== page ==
In contrast to the GRIT concept you mentioned before, there are also concepts like tit for tat, where you start out by cooperating and then repeat your counterpart actions. Do you feel this could also be used as a strategy?

First of all, I think there is a theoretical problem with the model you described. This comes from Robert Axelrod’s book “The Evolution of Cooperation”. Why it is bad is that if you do something nice, the other guy does something tough, then you should do something tough. But if you follow that rule, you will both keep on doing tough things forever. GRIT is different. It says – we are going to break that rhythm and do several nice things. And if you reciprocate, then we will do more nice things and bigger nice things. So there is the possibility of hope and of change. The Axelrod model does not really allow for that change. So the Americans built more and more weapons and finally Gorbachev made small concessions during several years. He broke the rhythm. Reagan – it took him some years – responded to Gorbachev and then Bush senior responded. Therefore, I don’t like the Axelrod model. It is however better than just being bad – just tit.

Reciprocity between the U.S. and China is difficult because of the many asymmetries. The U.S. is rich and China poor. On the other hand, they have a lot of extra dollars and we don’t. Anyway, there are a lot of asymmetries. For example between Russia and the U.S. there was the asymmetry that the Americans had a big navy and the Russians had a tiny navy. That is also the case with China. We have a big navy and they have a tiny navy. The same is even more true concerning energy – for the moment, the U.S. seems to have a lot of oil and gas and China does not. We think freedom of speech is a good thing and they don’t. So there are a lot of asymmetries. It’s hard to find the appropriate quid pro quo. If we do something conciliatory, what will they do to respond?

But is there a certain feeling what the U.S. should give China to start this process?

From my standpoint for President Obama to say that we are going to build up our forces in Asia is the opposite of GRIT. If we build them up, we should not talk about it. Because the words make it even more threatening.

What do you think was the motive behind it?

Well he does a lot of things to appear strong in foreign policy because the Republicans often say that the Democrats are too soft on our enemies. But he has been rather tough with Iran, North Korea and Cuba. He sends thousands of troops to Afghanistan – people like me thought that was a bad idea but he can certainly say that he has been tough on foreign policy.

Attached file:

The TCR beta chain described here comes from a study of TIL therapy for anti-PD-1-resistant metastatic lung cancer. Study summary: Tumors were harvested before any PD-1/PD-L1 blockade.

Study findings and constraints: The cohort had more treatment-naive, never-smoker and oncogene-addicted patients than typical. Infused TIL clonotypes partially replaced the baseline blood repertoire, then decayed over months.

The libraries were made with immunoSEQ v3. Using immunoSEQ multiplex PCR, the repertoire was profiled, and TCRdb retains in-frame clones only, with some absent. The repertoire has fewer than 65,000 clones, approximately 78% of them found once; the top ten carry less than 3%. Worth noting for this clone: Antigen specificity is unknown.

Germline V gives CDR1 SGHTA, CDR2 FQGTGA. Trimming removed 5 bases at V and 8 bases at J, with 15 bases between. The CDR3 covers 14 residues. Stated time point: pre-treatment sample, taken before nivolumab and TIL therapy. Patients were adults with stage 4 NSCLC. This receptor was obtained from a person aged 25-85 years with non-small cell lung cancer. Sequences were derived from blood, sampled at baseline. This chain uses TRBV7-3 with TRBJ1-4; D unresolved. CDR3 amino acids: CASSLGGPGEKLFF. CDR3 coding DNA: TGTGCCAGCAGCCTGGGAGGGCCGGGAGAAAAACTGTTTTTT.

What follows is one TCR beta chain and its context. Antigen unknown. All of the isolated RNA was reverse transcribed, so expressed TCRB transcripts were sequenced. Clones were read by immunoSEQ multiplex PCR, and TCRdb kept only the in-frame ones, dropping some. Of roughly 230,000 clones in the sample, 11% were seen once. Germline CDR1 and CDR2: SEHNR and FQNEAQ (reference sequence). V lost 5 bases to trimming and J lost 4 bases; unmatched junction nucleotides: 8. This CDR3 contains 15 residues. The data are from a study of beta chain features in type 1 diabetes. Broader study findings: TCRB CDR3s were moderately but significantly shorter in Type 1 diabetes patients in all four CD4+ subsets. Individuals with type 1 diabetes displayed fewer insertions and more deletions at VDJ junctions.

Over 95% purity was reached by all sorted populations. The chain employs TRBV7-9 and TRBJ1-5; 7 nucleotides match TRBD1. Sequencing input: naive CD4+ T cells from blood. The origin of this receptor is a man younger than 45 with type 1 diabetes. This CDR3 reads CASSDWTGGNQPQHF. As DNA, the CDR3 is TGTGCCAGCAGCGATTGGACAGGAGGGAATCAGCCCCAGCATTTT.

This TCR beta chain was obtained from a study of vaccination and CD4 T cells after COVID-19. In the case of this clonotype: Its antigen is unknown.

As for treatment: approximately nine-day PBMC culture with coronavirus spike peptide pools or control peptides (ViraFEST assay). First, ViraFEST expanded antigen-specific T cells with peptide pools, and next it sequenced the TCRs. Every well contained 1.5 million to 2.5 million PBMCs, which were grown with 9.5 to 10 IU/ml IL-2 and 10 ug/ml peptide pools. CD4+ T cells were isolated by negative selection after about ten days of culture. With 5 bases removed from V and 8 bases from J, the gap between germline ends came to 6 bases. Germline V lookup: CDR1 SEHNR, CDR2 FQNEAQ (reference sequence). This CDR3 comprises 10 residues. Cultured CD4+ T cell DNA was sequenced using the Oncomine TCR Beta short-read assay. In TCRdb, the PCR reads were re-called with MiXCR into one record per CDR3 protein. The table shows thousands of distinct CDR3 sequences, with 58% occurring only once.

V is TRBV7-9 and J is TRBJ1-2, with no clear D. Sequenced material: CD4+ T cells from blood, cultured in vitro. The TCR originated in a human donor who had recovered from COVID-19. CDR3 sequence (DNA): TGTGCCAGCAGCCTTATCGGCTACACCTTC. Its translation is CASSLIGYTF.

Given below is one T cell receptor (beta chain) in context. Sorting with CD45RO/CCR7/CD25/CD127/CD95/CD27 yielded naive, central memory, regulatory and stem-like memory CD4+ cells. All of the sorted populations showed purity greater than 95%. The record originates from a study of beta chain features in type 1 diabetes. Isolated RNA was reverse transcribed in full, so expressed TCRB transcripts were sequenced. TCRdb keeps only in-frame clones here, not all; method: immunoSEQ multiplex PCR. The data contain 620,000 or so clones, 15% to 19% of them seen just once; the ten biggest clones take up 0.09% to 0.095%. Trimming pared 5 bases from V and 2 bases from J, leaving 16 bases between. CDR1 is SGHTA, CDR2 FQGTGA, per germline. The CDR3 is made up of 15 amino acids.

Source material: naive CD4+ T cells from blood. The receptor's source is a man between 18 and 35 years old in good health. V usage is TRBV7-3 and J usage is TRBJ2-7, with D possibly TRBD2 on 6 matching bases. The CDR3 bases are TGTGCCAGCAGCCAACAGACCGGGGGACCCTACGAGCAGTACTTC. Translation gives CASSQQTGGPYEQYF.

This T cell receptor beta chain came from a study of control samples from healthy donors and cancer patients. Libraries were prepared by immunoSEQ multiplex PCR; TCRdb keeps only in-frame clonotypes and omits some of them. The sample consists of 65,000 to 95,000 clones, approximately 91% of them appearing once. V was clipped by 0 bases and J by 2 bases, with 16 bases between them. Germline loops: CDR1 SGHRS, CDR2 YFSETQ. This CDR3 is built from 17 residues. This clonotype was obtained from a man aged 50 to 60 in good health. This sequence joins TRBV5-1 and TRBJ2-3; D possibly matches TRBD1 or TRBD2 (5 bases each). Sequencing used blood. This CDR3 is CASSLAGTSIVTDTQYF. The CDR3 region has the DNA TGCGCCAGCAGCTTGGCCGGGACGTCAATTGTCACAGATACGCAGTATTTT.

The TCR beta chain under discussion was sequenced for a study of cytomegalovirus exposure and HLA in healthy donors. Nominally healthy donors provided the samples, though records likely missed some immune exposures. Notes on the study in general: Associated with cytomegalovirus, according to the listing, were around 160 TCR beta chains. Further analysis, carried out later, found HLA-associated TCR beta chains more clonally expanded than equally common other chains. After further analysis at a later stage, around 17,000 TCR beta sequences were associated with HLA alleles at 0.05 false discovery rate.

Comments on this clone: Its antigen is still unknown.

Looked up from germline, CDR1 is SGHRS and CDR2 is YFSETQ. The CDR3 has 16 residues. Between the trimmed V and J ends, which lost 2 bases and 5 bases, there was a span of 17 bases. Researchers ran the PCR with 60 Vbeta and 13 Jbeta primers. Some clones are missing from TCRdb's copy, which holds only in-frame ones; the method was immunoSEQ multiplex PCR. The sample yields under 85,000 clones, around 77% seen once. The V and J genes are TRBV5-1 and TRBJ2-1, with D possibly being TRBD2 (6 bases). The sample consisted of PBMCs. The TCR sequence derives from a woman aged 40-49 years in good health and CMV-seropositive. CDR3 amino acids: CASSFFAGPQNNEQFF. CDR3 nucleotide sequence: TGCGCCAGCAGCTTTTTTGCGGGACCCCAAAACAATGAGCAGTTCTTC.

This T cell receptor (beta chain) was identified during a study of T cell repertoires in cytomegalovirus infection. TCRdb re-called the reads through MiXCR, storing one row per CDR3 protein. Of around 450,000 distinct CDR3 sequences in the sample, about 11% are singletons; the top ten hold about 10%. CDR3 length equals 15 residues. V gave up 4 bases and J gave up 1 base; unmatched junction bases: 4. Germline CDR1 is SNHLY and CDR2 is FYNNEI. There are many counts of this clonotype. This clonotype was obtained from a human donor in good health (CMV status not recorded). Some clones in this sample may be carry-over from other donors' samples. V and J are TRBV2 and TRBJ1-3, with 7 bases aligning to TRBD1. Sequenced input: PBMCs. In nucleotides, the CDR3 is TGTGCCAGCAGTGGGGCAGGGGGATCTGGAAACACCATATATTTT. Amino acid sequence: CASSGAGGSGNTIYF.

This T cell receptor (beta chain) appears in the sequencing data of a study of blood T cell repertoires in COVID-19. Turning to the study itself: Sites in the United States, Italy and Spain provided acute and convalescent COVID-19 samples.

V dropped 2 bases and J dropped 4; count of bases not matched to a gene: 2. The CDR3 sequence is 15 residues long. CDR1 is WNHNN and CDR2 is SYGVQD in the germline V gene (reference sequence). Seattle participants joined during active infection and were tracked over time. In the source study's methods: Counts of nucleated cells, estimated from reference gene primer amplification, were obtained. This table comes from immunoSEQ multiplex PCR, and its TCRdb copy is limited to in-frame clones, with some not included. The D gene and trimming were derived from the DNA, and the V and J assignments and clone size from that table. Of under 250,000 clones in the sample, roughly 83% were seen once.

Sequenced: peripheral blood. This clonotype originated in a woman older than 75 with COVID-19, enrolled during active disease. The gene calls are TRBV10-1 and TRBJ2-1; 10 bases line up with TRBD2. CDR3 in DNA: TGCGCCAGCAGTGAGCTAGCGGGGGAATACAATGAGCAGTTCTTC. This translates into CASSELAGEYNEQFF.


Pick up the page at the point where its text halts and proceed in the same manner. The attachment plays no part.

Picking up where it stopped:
So do you think this was just a move to get re-elected?

Well I wouldn’t say just, but it was certainly something he considered. A long time ago the Republicans said that Harry Truman lost China because 1949 he was president and he tried to mediate between Chiang Kai-Shek and Mao Zedong where he failed and Mao won. Therefore, American presidents are afraid of being exposed to the argument that they have been too soft. Do you know that at Columbia University President Obama wrote his senior thesis on Soviet disarmament? Nobody seems able to find a copy of it but several of his former professors said it was quite good. I forgot what year that would have been, I think around 1989 – Gorbachev and the Soviet Union were still there. You know, after he finished Columbia he worked on Wall Street for at least half a year doing derivatives, so this man has thought seriously about a lot of very complicated issues. In my view he has advisors who say the Chinese are spending more on weapons et cetera, we have to counter that. I think that the U.S. spends twice as much on weapons as the government says. They say we spend 3 or 4 percent of Gross National Product (GNP), I think 7 or 8. That’s a big asymmetry.

On the other hand, China is also not really truthful about the numbers in military expenditure. For example, R&D is not included. That doesn’t make it close to equal though given the amount of expenditure by the U.S.

The official U.S. defense budget is that of the ten following countries combined. My number includes the intelligence. All the spy satellites, they are very expensive. It includes the so-called national laboratories working on nuclear energy. Some of that is for peace and some is for war. Half of the space program is for war. The Chinese would have just analogs to all of that but what they don’t have is a big interest debt on former wars. We are still paying for the Vietnam War and we have at least a hundred thousand men a little older than you who don’t have an arm or a leg and we have to pay for them the next 50 or 60 years. The Columbia economist Stiglitz thinks that the bill for the Iraq war is 3 trillion USD. [7] Afghanistan will be another trillion.